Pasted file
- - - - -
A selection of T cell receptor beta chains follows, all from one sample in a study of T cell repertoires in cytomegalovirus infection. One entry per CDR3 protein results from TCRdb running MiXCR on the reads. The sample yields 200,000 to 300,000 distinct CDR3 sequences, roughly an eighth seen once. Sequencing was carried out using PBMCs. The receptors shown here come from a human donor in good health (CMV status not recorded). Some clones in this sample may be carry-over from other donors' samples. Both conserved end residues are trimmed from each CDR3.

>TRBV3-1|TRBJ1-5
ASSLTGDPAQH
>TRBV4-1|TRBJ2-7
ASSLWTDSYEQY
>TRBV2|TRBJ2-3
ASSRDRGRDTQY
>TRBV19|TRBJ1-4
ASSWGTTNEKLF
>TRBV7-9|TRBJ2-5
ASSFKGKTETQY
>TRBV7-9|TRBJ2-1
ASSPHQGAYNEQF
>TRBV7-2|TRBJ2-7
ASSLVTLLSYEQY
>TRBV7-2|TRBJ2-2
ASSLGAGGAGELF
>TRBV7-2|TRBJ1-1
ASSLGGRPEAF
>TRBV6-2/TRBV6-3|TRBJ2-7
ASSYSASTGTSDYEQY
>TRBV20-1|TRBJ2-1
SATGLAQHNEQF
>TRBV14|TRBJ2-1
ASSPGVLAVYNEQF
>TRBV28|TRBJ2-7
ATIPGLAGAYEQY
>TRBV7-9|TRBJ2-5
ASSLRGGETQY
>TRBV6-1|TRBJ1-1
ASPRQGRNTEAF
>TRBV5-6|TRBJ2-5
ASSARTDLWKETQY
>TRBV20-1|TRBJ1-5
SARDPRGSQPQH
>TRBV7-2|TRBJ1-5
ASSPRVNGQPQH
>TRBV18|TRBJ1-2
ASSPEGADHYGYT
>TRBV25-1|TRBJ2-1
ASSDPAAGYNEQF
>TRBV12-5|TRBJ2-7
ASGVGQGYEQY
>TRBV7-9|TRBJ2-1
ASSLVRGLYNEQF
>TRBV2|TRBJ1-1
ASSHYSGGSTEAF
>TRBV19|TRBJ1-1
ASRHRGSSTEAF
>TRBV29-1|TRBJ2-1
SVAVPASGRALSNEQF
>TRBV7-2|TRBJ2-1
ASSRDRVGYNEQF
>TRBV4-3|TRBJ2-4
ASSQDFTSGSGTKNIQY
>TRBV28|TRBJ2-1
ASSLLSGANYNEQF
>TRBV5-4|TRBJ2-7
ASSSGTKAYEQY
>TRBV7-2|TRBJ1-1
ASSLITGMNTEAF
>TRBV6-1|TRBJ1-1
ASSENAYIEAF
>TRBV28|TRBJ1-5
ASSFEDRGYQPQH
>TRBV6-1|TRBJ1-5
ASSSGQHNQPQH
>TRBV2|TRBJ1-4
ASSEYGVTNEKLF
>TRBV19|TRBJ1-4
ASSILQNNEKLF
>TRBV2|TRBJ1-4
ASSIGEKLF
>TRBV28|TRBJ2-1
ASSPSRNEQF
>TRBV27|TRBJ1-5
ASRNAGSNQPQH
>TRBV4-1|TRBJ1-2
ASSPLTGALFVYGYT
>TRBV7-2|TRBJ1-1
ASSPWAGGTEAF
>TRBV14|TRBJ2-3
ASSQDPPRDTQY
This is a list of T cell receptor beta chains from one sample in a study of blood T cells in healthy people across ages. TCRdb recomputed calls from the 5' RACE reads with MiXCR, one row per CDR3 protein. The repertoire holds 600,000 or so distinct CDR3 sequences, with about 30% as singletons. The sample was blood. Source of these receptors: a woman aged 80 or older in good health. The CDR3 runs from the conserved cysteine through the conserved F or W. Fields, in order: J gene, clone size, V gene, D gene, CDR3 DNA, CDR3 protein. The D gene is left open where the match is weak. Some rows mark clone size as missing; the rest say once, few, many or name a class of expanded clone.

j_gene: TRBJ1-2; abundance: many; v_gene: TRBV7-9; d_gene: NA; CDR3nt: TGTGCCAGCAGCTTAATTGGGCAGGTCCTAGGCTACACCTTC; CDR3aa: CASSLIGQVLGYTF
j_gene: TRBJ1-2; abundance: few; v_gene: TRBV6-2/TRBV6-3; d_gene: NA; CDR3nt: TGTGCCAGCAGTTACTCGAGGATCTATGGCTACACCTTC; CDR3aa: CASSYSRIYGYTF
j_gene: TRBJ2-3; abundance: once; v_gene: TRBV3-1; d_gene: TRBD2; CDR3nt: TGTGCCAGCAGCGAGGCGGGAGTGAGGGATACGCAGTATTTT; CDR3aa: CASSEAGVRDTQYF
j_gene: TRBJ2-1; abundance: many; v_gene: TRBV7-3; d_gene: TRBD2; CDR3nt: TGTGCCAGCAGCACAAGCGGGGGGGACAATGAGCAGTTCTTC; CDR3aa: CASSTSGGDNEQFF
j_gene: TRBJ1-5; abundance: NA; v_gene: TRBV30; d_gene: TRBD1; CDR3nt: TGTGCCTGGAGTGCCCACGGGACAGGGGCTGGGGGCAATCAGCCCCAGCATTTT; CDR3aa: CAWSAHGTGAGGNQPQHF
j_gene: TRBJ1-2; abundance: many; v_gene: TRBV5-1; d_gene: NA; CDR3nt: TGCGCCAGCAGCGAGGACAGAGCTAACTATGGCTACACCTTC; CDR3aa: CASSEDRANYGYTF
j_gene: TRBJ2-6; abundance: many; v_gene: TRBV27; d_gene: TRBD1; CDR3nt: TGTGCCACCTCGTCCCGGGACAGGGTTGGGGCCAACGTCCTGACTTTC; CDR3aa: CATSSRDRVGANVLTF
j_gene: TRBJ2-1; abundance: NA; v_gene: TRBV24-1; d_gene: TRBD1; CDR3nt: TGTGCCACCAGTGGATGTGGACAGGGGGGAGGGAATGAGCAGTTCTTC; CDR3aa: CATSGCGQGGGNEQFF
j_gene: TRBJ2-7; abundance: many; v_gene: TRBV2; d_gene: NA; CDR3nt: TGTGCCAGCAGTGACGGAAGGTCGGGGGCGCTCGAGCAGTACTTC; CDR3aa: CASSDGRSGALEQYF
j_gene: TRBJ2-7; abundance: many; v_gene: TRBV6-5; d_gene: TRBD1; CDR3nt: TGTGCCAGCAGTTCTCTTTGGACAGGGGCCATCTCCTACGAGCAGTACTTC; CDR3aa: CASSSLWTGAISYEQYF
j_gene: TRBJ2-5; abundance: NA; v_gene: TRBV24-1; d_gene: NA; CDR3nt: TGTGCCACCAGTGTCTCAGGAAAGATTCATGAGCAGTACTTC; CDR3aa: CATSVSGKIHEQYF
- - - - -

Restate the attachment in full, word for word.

A selection of T cell receptor beta chains follows, all from one sample in a study of T cell repertoires in cytomegalovirus infection. One entry per CDR3 protein results from TCRdb running MiXCR on the reads. The sample yields 200,000 to 300,000 distinct CDR3 sequences, roughly an eighth seen once. Sequencing was carried out using PBMCs. The receptors shown here come from a human donor in good health (CMV status not recorded). Some clones in this sample may be carry-over from other donors' samples. Both conserved end residues are trimmed from each CDR3.

>TRBV3-1|TRBJ1-5
ASSLTGDPAQH
>TRBV4-1|TRBJ2-7
ASSLWTDSYEQY
>TRBV2|TRBJ2-3
ASSRDRGRDTQY
>TRBV19|TRBJ1-4
ASSWGTTNEKLF
>TRBV7-9|TRBJ2-5
ASSFKGKTETQY
>TRBV7-9|TRBJ2-1
ASSPHQGAYNEQF
>TRBV7-2|TRBJ2-7
ASSLVTLLSYEQY
>TRBV7-2|TRBJ2-2
ASSLGAGGAGELF
>TRBV7-2|TRBJ1-1
ASSLGGRPEAF
>TRBV6-2/TRBV6-3|TRBJ2-7
ASSYSASTGTSDYEQY
>TRBV20-1|TRBJ2-1
SATGLAQHNEQF
>TRBV14|TRBJ2-1
ASSPGVLAVYNEQF
>TRBV28|TRBJ2-7
ATIPGLAGAYEQY
>TRBV7-9|TRBJ2-5
ASSLRGGETQY
>TRBV6-1|TRBJ1-1
ASPRQGRNTEAF
>TRBV5-6|TRBJ2-5
ASSARTDLWKETQY
>TRBV20-1|TRBJ1-5
SARDPRGSQPQH
>TRBV7-2|TRBJ1-5
ASSPRVNGQPQH
>TRBV18|TRBJ1-2
ASSPEGADHYGYT
>TRBV25-1|TRBJ2-1
ASSDPAAGYNEQF
>TRBV12-5|TRBJ2-7
ASGVGQGYEQY
>TRBV7-9|TRBJ2-1
ASSLVRGLYNEQF
>TRBV2|TRBJ1-1
ASSHYSGGSTEAF
>TRBV19|TRBJ1-1
ASRHRGSSTEAF
>TRBV29-1|TRBJ2-1
SVAVPASGRALSNEQF
>TRBV7-2|TRBJ2-1
ASSRDRVGYNEQF
>TRBV4-3|TRBJ2-4
ASSQDFTSGSGTKNIQY
>TRBV28|TRBJ2-1
ASSLLSGANYNEQF
>TRBV5-4|TRBJ2-7
ASSSGTKAYEQY
>TRBV7-2|TRBJ1-1
ASSLITGMNTEAF
>TRBV6-1|TRBJ1-1
ASSENAYIEAF
>TRBV28|TRBJ1-5
ASSFEDRGYQPQH
>TRBV6-1|TRBJ1-5
ASSSGQHNQPQH
>TRBV2|TRBJ1-4
ASSEYGVTNEKLF
>TRBV19|TRBJ1-4
ASSILQNNEKLF
>TRBV2|TRBJ1-4
ASSIGEKLF
>TRBV28|TRBJ2-1
ASSPSRNEQF
>TRBV27|TRBJ1-5
ASRNAGSNQPQH
>TRBV4-1|TRBJ1-2
ASSPLTGALFVYGYT
>TRBV7-2|TRBJ1-1
ASSPWAGGTEAF
>TRBV14|TRBJ2-3
ASSQDPPRDTQY
This is a list of T cell receptor beta chains from one sample in a study of blood T cells in healthy people across ages. TCRdb recomputed calls from the 5' RACE reads with MiXCR, one row per CDR3 protein. The repertoire holds 600,000 or so distinct CDR3 sequences, with about 30% as singletons. The sample was blood. Source of these receptors: a woman aged 80 or older in good health. The CDR3 runs from the conserved cysteine through the conserved F or W. Fields, in order: J gene, clone size, V gene, D gene, CDR3 DNA, CDR3 protein. The D gene is left open where the match is weak. Some rows mark clone size as missing; the rest say once, few, many or name a class of expanded clone.

j_gene: TRBJ1-2; abundance: many; v_gene: TRBV7-9; d_gene: NA; CDR3nt: TGTGCCAGCAGCTTAATTGGGCAGGTCCTAGGCTACACCTTC; CDR3aa: CASSLIGQVLGYTF
j_gene: TRBJ1-2; abundance: few; v_gene: TRBV6-2/TRBV6-3; d_gene: NA; CDR3nt: TGTGCCAGCAGTTACTCGAGGATCTATGGCTACACCTTC; CDR3aa: CASSYSRIYGYTF
j_gene: TRBJ2-3; abundance: once; v_gene: TRBV3-1; d_gene: TRBD2; CDR3nt: TGTGCCAGCAGCGAGGCGGGAGTGAGGGATACGCAGTATTTT; CDR3aa: CASSEAGVRDTQYF
j_gene: TRBJ2-1; abundance: many; v_gene: TRBV7-3; d_gene: TRBD2; CDR3nt: TGTGCCAGCAGCACAAGCGGGGGGGACAATGAGCAGTTCTTC; CDR3aa: CASSTSGGDNEQFF
j_gene: TRBJ1-5; abundance: NA; v_gene: TRBV30; d_gene: TRBD1; CDR3nt: TGTGCCTGGAGTGCCCACGGGACAGGGGCTGGGGGCAATCAGCCCCAGCATTTT; CDR3aa: CAWSAHGTGAGGNQPQHF
j_gene: TRBJ1-2; abundance: many; v_gene: TRBV5-1; d_gene: NA; CDR3nt: TGCGCCAGCAGCGAGGACAGAGCTAACTATGGCTACACCTTC; CDR3aa: CASSEDRANYGYTF
j_gene: TRBJ2-6; abundance: many; v_gene: TRBV27; d_gene: TRBD1; CDR3nt: TGTGCCACCTCGTCCCGGGACAGGGTTGGGGCCAACGTCCTGACTTTC; CDR3aa: CATSSRDRVGANVLTF
j_gene: TRBJ2-1; abundance: NA; v_gene: TRBV24-1; d_gene: TRBD1; CDR3nt: TGTGCCACCAGTGGATGTGGACAGGGGGGAGGGAATGAGCAGTTCTTC; CDR3aa: CATSGCGQGGGNEQFF
j_gene: TRBJ2-7; abundance: many; v_gene: TRBV2; d_gene: NA; CDR3nt: TGTGCCAGCAGTGACGGAAGGTCGGGGGCGCTCGAGCAGTACTTC; CDR3aa: CASSDGRSGALEQYF
j_gene: TRBJ2-7; abundance: many; v_gene: TRBV6-5; d_gene: TRBD1; CDR3nt: TGTGCCAGCAGTTCTCTTTGGACAGGGGCCATCTCCTACGAGCAGTACTTC; CDR3aa: CASSSLWTGAISYEQYF
j_gene: TRBJ2-5; abundance: NA; v_gene: TRBV24-1; d_gene: NA; CDR3nt: TGTGCCACCAGTGTCTCAGGAAAGATTCATGAGCAGTACTTC; CDR3aa: CATSVSGKIHEQYF